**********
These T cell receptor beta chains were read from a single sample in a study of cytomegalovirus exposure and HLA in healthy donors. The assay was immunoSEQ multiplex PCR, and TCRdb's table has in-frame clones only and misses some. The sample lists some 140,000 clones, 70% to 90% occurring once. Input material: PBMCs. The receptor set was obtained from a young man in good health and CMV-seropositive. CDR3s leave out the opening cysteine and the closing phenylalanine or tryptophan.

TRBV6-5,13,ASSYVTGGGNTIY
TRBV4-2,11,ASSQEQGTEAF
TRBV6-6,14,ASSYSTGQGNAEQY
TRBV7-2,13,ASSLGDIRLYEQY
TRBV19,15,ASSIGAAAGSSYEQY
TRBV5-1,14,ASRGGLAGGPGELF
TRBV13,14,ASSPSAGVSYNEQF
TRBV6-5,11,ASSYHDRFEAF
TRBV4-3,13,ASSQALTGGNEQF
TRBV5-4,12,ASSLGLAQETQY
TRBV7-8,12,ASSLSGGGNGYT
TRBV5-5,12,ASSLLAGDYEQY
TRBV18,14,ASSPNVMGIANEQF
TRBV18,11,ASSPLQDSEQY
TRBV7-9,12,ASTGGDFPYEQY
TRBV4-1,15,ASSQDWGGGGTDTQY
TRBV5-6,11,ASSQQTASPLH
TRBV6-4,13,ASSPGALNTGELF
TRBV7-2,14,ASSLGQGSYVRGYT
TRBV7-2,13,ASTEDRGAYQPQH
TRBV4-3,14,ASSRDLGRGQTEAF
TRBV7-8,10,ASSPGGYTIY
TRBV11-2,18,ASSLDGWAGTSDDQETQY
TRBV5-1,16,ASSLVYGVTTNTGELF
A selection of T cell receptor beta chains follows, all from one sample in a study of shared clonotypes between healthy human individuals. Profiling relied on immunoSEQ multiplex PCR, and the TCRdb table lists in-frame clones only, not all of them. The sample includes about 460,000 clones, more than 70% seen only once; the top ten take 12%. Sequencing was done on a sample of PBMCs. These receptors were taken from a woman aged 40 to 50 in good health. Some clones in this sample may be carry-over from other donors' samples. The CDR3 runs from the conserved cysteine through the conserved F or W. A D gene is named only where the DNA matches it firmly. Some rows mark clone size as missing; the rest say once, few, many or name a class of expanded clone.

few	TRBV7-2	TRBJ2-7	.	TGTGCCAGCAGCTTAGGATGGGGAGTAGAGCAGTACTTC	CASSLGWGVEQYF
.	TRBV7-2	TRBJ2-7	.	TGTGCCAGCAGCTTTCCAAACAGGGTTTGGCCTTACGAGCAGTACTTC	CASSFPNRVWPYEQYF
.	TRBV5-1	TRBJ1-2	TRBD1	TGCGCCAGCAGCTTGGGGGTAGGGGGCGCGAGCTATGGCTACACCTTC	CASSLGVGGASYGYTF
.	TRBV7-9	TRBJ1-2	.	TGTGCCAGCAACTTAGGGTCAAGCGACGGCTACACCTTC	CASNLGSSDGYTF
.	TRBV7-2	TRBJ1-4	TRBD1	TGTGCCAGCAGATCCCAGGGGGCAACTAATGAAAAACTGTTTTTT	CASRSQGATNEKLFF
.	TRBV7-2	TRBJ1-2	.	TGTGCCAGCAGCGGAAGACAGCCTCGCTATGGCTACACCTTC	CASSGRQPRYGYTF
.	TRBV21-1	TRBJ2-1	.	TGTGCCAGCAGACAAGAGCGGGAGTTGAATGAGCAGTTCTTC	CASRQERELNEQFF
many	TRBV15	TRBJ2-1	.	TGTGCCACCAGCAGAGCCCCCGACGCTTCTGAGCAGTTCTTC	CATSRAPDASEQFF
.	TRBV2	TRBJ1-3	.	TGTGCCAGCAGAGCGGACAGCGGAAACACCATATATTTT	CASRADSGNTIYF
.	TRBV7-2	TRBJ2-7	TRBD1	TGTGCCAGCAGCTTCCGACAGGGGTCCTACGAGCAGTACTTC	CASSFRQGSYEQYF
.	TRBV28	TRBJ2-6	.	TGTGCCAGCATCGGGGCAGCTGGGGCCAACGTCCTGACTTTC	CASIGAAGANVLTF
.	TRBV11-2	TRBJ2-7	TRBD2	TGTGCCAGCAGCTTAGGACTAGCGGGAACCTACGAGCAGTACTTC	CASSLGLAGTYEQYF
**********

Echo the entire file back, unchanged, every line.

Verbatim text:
These T cell receptor beta chains were read from a single sample in a study of cytomegalovirus exposure and HLA in healthy donors. The assay was immunoSEQ multiplex PCR, and TCRdb's table has in-frame clones only and misses some. The sample lists some 140,000 clones, 70% to 90% occurring once. Input material: PBMCs. The receptor set was obtained from a young man in good health and CMV-seropositive. CDR3s leave out the opening cysteine and the closing phenylalanine or tryptophan.

TRBV6-5,13,ASSYVTGGGNTIY
TRBV4-2,11,ASSQEQGTEAF
TRBV6-6,14,ASSYSTGQGNAEQY
TRBV7-2,13,ASSLGDIRLYEQY
TRBV19,15,ASSIGAAAGSSYEQY
TRBV5-1,14,ASRGGLAGGPGELF
TRBV13,14,ASSPSAGVSYNEQF
TRBV6-5,11,ASSYHDRFEAF
TRBV4-3,13,ASSQALTGGNEQF
TRBV5-4,12,ASSLGLAQETQY
TRBV7-8,12,ASSLSGGGNGYT
TRBV5-5,12,ASSLLAGDYEQY
TRBV18,14,ASSPNVMGIANEQF
TRBV18,11,ASSPLQDSEQY
TRBV7-9,12,ASTGGDFPYEQY
TRBV4-1,15,ASSQDWGGGGTDTQY
TRBV5-6,11,ASSQQTASPLH
TRBV6-4,13,ASSPGALNTGELF
TRBV7-2,14,ASSLGQGSYVRGYT
TRBV7-2,13,ASTEDRGAYQPQH
TRBV4-3,14,ASSRDLGRGQTEAF
TRBV7-8,10,ASSPGGYTIY
TRBV11-2,18,ASSLDGWAGTSDDQETQY
TRBV5-1,16,ASSLVYGVTTNTGELF
A selection of T cell receptor beta chains follows, all from one sample in a study of shared clonotypes between healthy human individuals. Profiling relied on immunoSEQ multiplex PCR, and the TCRdb table lists in-frame clones only, not all of them. The sample includes about 460,000 clones, more than 70% seen only once; the top ten take 12%. Sequencing was done on a sample of PBMCs. These receptors were taken from a woman aged 40 to 50 in good health. Some clones in this sample may be carry-over from other donors' samples. The CDR3 runs from the conserved cysteine through the conserved F or W. A D gene is named only where the DNA matches it firmly. Some rows mark clone size as missing; the rest say once, few, many or name a class of expanded clone.

few	TRBV7-2	TRBJ2-7	.	TGTGCCAGCAGCTTAGGATGGGGAGTAGAGCAGTACTTC	CASSLGWGVEQYF
.	TRBV7-2	TRBJ2-7	.	TGTGCCAGCAGCTTTCCAAACAGGGTTTGGCCTTACGAGCAGTACTTC	CASSFPNRVWPYEQYF
.	TRBV5-1	TRBJ1-2	TRBD1	TGCGCCAGCAGCTTGGGGGTAGGGGGCGCGAGCTATGGCTACACCTTC	CASSLGVGGASYGYTF
.	TRBV7-9	TRBJ1-2	.	TGTGCCAGCAACTTAGGGTCAAGCGACGGCTACACCTTC	CASNLGSSDGYTF
.	TRBV7-2	TRBJ1-4	TRBD1	TGTGCCAGCAGATCCCAGGGGGCAACTAATGAAAAACTGTTTTTT	CASRSQGATNEKLFF
.	TRBV7-2	TRBJ1-2	.	TGTGCCAGCAGCGGAAGACAGCCTCGCTATGGCTACACCTTC	CASSGRQPRYGYTF
.	TRBV21-1	TRBJ2-1	.	TGTGCCAGCAGACAAGAGCGGGAGTTGAATGAGCAGTTCTTC	CASRQERELNEQFF
many	TRBV15	TRBJ2-1	.	TGTGCCACCAGCAGAGCCCCCGACGCTTCTGAGCAGTTCTTC	CATSRAPDASEQFF
.	TRBV2	TRBJ1-3	.	TGTGCCAGCAGAGCGGACAGCGGAAACACCATATATTTT	CASRADSGNTIYF
.	TRBV7-2	TRBJ2-7	TRBD1	TGTGCCAGCAGCTTCCGACAGGGGTCCTACGAGCAGTACTTC	CASSFRQGSYEQYF
.	TRBV28	TRBJ2-6	.	TGTGCCAGCATCGGGGCAGCTGGGGCCAACGTCCTGACTTTC	CASIGAAGANVLTF
.	TRBV11-2	TRBJ2-7	TRBD2	TGTGCCAGCAGCTTAGGACTAGCGGGAACCTACGAGCAGTACTTC	CASSLGLAGTYEQYF